The fight over the Federal Communications Commission's Dec. 18 media-ownership vote set up a potential battle between the current president and a senator who wants to be the next one.
Sen. Barack Obama (D-Ill.) Thursday urged the House to follow the Senate's lead and pass a resolution of disapproval, an unusual legislative maneuver that would invalidate the FCC's decision to allow TV and radio stations and newspapers to be co-owned in the top 20 markets, subject to some conditions.
After the Senate approved the measure, Obama, a co-sponsor of the bill, released a statement saying, "I urge my colleagues in the House of Representatives to expeditiously pass the legislation."
He framed the vote, as he has before, as standing up to "Washington special interests," a campaign theme. "Our nation’s media market must reflect the diverse voices of our population, and it is essential that the FCC promotes the public interest and diversity in ownership," he said.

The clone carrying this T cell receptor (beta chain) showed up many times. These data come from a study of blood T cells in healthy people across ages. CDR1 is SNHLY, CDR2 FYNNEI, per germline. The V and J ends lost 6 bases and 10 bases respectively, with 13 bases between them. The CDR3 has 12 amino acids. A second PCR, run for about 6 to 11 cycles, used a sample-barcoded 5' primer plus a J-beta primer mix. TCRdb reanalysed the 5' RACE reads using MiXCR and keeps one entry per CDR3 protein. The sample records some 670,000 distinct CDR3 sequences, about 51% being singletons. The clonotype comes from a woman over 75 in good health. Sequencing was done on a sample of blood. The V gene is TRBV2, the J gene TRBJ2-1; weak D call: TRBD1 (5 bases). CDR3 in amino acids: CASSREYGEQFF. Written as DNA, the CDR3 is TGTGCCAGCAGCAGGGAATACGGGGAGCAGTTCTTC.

At almost the same time, Secretary of Commerce Carlos Gutierrez was releasing his own statement decrying the vote. “Overturning the FCC’s approach will actually discourage a diversity of media voices and will hinder efforts to enhance local content by preventing some ownership arrangements that could provide additional financing to sustain local newspapers," he said.
Gutierrez also reiterated his plan to advise the president to veto the bill if it passes in the House. The administration Thursday also weighed in against the resolution and told the Senate that other top advisers were counseling the president to veto it.
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